But the best of critics, from Mathew Arnold to William Empson, to Pound or back to Carlyse, Kermode, or Pope. Or a Norman O. Brown—a theorist, but in the end a critic as well; none exhibit to my mind a hostility to art. I worry a good deal about the post modern moment in terms of criticism. That whatever one wants to define as post modernism (and does it even exist? or is it just warmed over late modernism?) the rise of a certain kind of hostility to art came with the ascension of relativism and destruction of the idea of canons and meta-narratives of historical progress. So in that sense, there is a hostility to art, but I dont think it need reside in all critics as a pre-condition for wanting to write criticism. Also, that po mo hostility came mostly from tenured academia…both in France and the US.
That theoretical turn is something I want to write a good deal more about.
But for now, let me add a couple Sarris thoughts. Joseph Losey is an odd director. I think his Pinter films (Accident, The Servant, and The Go Between) hold up fine, in fact look better than ever. The rest of his work I’m not so sure about. He was not a strong willed talent—he was a sophisticated man of taste and an internationalist—a guy who moved about without a burning need to create film. But he did have taste and intelligence.Nick Ray, man, I dont know. In A Lonely Place is a masterpiece. A nearly perfect film and my favorite Bogart performance. The rest of Ray, im unsure about. Some are outright bad at this point—but like Wind Across the Everglades and King of Kings, there were mitigating circumstances. Ray was an artist though, I think. Im just not sure he ever really solved his predisposition toward melodrama. Not the way a Sirk (or Fassbinder) did. Not even how an Antonioni did. (And yes Sarris’ book is about American Film).
Peckinpah has always seemed overrated to me. Sarris gives him a footnote. Not that I dont enjoy some of his work, but in the end he fails himself, fails his own ambitions. As for John Huston; I would say he has aged very badly, with the exception of Maltese Falcon and Treasure of Sierra Madre and in both those cases Huston had nearly perfect casts and good scripts. Look at Wise Blood or even Fat City today and you see the problem I think. Good work, a temperament for art but maybe not the intelligence. He is a bit like Oliver Stone that way (who at least had the brains to do positive documentaries about Chavez and Castro). Huston cannot be totally dismissed, but I cant think of any but those two films I first mentioned as being of lasting value.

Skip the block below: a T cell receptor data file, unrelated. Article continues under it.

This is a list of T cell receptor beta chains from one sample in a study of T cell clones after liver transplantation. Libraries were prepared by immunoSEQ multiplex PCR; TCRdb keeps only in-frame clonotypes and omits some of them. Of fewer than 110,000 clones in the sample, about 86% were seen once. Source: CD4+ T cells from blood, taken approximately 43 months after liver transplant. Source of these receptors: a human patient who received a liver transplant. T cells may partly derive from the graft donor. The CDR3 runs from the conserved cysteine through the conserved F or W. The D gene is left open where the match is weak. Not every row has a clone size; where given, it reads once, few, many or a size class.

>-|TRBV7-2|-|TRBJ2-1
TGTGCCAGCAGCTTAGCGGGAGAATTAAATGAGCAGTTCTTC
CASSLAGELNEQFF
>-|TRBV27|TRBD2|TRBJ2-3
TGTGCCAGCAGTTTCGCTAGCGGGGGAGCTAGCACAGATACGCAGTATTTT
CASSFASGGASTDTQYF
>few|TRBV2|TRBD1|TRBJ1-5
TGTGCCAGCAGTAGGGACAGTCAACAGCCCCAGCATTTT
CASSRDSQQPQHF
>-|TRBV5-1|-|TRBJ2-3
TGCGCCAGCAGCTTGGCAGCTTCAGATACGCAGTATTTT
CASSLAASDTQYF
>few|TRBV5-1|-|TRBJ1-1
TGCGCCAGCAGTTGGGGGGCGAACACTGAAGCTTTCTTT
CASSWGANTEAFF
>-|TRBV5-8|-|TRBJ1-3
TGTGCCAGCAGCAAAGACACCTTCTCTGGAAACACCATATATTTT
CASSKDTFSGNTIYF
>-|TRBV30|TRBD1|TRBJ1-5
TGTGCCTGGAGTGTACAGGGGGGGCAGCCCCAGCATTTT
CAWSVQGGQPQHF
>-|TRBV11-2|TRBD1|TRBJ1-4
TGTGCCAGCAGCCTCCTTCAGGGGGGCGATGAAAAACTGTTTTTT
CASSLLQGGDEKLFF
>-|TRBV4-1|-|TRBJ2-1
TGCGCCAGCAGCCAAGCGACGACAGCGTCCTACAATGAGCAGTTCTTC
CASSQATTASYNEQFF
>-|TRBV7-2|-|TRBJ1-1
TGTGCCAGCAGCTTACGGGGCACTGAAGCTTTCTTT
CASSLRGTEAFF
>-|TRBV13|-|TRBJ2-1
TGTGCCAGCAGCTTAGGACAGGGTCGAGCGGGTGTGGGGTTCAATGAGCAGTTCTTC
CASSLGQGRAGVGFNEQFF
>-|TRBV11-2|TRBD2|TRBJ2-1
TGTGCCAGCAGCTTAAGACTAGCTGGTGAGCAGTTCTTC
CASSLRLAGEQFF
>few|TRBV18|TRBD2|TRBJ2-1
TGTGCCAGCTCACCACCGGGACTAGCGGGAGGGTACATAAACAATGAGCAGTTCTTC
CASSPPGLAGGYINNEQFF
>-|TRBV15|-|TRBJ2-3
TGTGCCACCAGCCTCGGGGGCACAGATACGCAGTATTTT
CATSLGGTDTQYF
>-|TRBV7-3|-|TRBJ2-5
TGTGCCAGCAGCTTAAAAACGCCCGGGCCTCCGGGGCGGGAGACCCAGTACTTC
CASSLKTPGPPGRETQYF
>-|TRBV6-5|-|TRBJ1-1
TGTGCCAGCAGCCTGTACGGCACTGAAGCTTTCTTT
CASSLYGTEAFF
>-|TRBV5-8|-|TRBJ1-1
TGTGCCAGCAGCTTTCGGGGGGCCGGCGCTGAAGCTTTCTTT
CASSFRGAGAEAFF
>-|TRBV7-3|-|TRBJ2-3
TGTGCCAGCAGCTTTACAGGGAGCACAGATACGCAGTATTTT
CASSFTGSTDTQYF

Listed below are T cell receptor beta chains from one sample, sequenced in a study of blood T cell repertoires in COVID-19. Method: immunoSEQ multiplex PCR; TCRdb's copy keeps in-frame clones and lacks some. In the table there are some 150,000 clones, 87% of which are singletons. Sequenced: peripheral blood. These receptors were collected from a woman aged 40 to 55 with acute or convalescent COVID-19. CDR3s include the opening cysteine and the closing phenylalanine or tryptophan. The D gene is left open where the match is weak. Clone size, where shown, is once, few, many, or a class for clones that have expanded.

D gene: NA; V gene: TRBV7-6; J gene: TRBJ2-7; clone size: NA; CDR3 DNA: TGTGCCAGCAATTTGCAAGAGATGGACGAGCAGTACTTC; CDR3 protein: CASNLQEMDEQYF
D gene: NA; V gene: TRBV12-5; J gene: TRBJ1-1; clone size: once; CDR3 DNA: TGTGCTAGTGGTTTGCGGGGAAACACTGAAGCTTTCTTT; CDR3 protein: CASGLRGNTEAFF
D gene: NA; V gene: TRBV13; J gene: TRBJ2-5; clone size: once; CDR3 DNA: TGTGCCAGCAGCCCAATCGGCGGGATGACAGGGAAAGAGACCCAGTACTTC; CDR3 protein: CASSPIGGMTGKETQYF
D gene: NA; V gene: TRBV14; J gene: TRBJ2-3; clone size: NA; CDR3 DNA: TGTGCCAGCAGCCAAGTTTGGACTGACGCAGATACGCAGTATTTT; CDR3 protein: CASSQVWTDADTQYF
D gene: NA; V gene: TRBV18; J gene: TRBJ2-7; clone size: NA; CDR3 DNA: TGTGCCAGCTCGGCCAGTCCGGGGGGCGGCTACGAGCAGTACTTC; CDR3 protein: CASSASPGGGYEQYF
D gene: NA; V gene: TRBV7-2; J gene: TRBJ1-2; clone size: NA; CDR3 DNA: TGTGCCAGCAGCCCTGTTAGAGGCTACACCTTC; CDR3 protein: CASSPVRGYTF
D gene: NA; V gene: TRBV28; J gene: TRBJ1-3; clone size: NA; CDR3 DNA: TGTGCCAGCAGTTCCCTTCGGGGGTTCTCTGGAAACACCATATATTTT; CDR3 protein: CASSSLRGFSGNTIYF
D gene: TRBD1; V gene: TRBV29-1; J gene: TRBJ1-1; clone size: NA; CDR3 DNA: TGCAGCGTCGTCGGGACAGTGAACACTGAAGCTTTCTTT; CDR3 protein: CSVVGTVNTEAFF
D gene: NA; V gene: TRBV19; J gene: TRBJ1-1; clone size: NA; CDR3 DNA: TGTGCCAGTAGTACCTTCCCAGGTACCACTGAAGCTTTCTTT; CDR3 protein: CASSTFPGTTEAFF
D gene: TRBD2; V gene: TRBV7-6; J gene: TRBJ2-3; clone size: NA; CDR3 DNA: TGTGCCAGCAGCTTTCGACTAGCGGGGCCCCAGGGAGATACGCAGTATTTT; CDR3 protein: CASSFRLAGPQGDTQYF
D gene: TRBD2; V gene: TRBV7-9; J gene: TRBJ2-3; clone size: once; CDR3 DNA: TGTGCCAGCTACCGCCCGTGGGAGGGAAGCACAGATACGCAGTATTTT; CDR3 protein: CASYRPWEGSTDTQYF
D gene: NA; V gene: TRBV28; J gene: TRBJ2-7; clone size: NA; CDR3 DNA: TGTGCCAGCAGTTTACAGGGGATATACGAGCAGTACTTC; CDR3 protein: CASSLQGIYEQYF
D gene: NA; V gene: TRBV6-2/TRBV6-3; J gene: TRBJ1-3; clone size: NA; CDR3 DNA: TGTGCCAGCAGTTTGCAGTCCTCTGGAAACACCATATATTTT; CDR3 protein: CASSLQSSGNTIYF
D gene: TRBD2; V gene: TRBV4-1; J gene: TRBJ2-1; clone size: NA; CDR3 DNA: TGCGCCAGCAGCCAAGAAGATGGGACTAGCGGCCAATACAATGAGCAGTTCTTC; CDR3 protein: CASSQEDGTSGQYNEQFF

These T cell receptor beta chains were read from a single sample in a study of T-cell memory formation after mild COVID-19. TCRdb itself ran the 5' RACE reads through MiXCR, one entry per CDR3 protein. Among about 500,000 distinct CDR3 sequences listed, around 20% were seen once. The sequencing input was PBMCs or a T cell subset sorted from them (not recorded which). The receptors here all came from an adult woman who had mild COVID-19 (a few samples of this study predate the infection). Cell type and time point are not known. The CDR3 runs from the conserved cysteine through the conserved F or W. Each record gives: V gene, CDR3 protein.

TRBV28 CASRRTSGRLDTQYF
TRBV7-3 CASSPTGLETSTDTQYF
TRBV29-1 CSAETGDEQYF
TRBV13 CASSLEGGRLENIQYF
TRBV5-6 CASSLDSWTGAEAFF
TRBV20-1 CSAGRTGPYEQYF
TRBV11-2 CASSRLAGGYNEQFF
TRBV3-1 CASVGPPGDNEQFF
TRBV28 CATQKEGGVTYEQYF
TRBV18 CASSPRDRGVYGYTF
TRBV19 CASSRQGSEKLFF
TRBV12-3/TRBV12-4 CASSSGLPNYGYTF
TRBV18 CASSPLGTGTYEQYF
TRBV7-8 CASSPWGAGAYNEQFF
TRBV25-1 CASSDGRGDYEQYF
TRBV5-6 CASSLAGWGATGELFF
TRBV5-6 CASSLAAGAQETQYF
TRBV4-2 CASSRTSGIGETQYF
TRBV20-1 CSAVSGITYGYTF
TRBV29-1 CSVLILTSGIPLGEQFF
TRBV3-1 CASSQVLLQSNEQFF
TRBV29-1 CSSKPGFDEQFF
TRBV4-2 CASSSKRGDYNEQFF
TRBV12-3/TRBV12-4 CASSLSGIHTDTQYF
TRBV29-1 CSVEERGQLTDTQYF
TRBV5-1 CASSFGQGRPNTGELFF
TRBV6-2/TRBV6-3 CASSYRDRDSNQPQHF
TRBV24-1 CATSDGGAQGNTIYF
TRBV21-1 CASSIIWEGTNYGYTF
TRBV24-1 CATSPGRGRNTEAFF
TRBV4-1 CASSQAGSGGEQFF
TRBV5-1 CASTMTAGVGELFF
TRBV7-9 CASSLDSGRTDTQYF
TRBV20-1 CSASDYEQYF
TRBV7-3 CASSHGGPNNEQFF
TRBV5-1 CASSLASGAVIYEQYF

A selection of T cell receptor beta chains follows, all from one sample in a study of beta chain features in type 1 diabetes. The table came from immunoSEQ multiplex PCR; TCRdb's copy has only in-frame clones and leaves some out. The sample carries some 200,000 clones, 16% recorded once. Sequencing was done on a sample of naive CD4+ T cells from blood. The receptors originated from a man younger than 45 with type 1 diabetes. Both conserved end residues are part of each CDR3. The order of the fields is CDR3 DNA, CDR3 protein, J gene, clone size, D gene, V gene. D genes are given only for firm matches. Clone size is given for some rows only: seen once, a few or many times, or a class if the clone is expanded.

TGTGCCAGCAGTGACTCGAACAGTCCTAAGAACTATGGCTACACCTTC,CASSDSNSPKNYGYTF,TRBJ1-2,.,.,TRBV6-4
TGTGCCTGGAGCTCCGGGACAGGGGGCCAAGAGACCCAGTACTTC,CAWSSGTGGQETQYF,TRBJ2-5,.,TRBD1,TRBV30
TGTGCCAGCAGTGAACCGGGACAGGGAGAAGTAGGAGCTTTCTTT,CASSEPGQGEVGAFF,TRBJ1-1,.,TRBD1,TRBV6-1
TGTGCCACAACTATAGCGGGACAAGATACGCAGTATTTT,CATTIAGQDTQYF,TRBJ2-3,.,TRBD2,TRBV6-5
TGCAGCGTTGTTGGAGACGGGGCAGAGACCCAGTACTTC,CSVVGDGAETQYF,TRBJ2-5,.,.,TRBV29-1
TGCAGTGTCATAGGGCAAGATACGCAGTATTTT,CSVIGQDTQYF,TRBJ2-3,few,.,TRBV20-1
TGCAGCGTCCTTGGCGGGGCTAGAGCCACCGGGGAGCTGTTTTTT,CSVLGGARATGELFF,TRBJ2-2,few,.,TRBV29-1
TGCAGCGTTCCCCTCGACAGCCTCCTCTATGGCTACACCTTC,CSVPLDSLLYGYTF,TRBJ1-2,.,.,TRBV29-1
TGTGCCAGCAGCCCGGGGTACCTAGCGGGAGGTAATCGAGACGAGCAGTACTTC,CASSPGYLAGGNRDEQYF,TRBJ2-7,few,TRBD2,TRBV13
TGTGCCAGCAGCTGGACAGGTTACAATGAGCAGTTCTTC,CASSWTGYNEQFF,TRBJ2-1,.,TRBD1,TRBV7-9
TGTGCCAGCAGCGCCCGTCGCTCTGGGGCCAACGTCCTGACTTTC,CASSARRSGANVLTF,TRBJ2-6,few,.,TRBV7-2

The Sarris is on American film, and even where he includes a Bunuel, its his american work (meaning essentially Robinson Crusoe, a film i happen to quite like). So no Dryer or Ozu et al. This was a gloss on the Cahiers critics embracing of American genre film, mostly. And cashier was important in a sense as a companion to Frankfurt School thinking on culture. Cahiers knew Young Mr Lincoln was reactionary, but they saw deeper values hidden in there. They knew Capra was reactionary—but they wanted to tweeze apart his mise en scene as it relates to representations of character in film. Fascists can be great artists; as you pointed to with a mention of Celine. And thats a very intriguing topic as well. But the film noir made by emigre German jews (mostly, though Lang wasnt strictly speaking jewish) brought with it a paranoia and distrust of the state one doesnt see in hawks noirs or even in Aldrich, or Ray. Its why I think they hold up better. But that is part of why criticism matters—to clarify and point out those connections. How German jews escaping Hitler worked with Black Mask dime novelists like Cornell Woolrich and David Goodis and Jim Thompson. That near nihilism you find in Thompson found its perfect expression in directors like Lang. There is a new version of The Killer Inside Me coming out this year. It will be fascinating to watch it and think back to the late forties and the best work being done by Lang, Siodmak, Wilder and Tourneur. Thats the role of critics I think, and I dont see any hostility in it per se.
No, Norman O. Brown is not a critic, but, in the world of cinema, where we are presently residing, how about Norman Bates?
He neatly destroyed in a few minutes (that are known to more people today than they know the history of the world in the 20th century) what had gone before in cinema. Hitler? Oh, they know the name but, clearly, lack knowledge of what his role was. But Hitchcock? Everyone knows something about Hitchcock.They may get wrong what the essence of Hitchcock is, but they’ll be more right about what he did than, when asked, what Hitler did. Hitchcock made movies. He could be a poet (Vertigo, as the most self-conscious example) but he could change the course of cinema by slaying in a shower the so-called star of the film a mere third of the way through. I don’t know the answer as to whether Vertigo or Psycho is the better film, but my guess is that, while Vertigo represents Hitchcock better as a visionary and poet, Psycho destroys, for a minute, film criticism and is, anyway, part of the body of work of a genuine film artist.
The Sarris book was my bible for a long time, but I think I have changed far more than Sarris has in the past twenty years. I like him now almost more for his funny takes on the likes of such directors as Mervyn LeRoy than for his assessment of the virtues of his personal (and, with time, more and more impersonal) pantheon. Remember, above all, that it is THE AMERICAN CINEMA and the greatest artists in cinema add up to Fringe Benefits in Sarris’s view, or disappear completely if they never worked on an American film. Sarris has altered his views on Kubrick and Wilder and I think that if he were to write the book today, they would be in his Pantheon. But his taste in recent years indicate that some other names might appear who one might seriously question. Does he like Wilder and Kubrick more because he has learned to appreciate them or is it because their stature as artists has been universally accepted?